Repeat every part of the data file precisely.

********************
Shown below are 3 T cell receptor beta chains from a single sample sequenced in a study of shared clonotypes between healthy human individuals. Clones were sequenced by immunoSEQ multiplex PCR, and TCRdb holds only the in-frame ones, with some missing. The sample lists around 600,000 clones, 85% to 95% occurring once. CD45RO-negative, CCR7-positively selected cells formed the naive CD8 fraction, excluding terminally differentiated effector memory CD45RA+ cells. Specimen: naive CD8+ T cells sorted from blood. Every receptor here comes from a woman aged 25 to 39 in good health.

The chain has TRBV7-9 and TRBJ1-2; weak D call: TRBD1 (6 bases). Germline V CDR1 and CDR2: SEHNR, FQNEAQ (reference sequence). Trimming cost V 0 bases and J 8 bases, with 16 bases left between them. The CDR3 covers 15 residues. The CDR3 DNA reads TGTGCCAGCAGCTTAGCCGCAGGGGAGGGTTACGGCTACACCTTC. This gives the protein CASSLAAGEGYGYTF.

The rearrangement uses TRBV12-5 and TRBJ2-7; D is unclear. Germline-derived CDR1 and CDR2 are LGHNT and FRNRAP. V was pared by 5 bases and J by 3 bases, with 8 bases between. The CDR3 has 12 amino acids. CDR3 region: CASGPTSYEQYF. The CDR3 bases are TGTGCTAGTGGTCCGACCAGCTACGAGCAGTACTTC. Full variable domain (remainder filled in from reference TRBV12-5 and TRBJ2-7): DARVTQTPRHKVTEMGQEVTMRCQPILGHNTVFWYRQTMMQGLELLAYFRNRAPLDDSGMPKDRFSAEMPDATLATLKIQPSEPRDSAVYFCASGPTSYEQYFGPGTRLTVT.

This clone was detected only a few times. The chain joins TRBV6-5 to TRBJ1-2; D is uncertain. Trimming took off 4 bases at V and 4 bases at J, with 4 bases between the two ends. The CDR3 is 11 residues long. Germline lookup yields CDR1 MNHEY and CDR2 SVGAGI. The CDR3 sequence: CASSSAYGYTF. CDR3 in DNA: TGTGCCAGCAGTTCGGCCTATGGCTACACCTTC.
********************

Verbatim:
Shown below are 3 T cell receptor beta chains from a single sample sequenced in a study of shared clonotypes between healthy human individuals. Clones were sequenced by immunoSEQ multiplex PCR, and TCRdb holds only the in-frame ones, with some missing. The sample lists around 600,000 clones, 85% to 95% occurring once. CD45RO-negative, CCR7-positively selected cells formed the naive CD8 fraction, excluding terminally differentiated effector memory CD45RA+ cells. Specimen: naive CD8+ T cells sorted from blood. Every receptor here comes from a woman aged 25 to 39 in good health.

The chain has TRBV7-9 and TRBJ1-2; weak D call: TRBD1 (6 bases). Germline V CDR1 and CDR2: SEHNR, FQNEAQ (reference sequence). Trimming cost V 0 bases and J 8 bases, with 16 bases left between them. The CDR3 covers 15 residues. The CDR3 DNA reads TGTGCCAGCAGCTTAGCCGCAGGGGAGGGTTACGGCTACACCTTC. This gives the protein CASSLAAGEGYGYTF.

The rearrangement uses TRBV12-5 and TRBJ2-7; D is unclear. Germline-derived CDR1 and CDR2 are LGHNT and FRNRAP. V was pared by 5 bases and J by 3 bases, with 8 bases between. The CDR3 has 12 amino acids. CDR3 region: CASGPTSYEQYF. The CDR3 bases are TGTGCTAGTGGTCCGACCAGCTACGAGCAGTACTTC. Full variable domain (remainder filled in from reference TRBV12-5 and TRBJ2-7): DARVTQTPRHKVTEMGQEVTMRCQPILGHNTVFWYRQTMMQGLELLAYFRNRAPLDDSGMPKDRFSAEMPDATLATLKIQPSEPRDSAVYFCASGPTSYEQYFGPGTRLTVT.

This clone was detected only a few times. The chain joins TRBV6-5 to TRBJ1-2; D is uncertain. Trimming took off 4 bases at V and 4 bases at J, with 4 bases between the two ends. The CDR3 is 11 residues long. Germline lookup yields CDR1 MNHEY and CDR2 SVGAGI. The CDR3 sequence: CASSSAYGYTF. CDR3 in DNA: TGTGCCAGCAGTTCGGCCTATGGCTACACCTTC.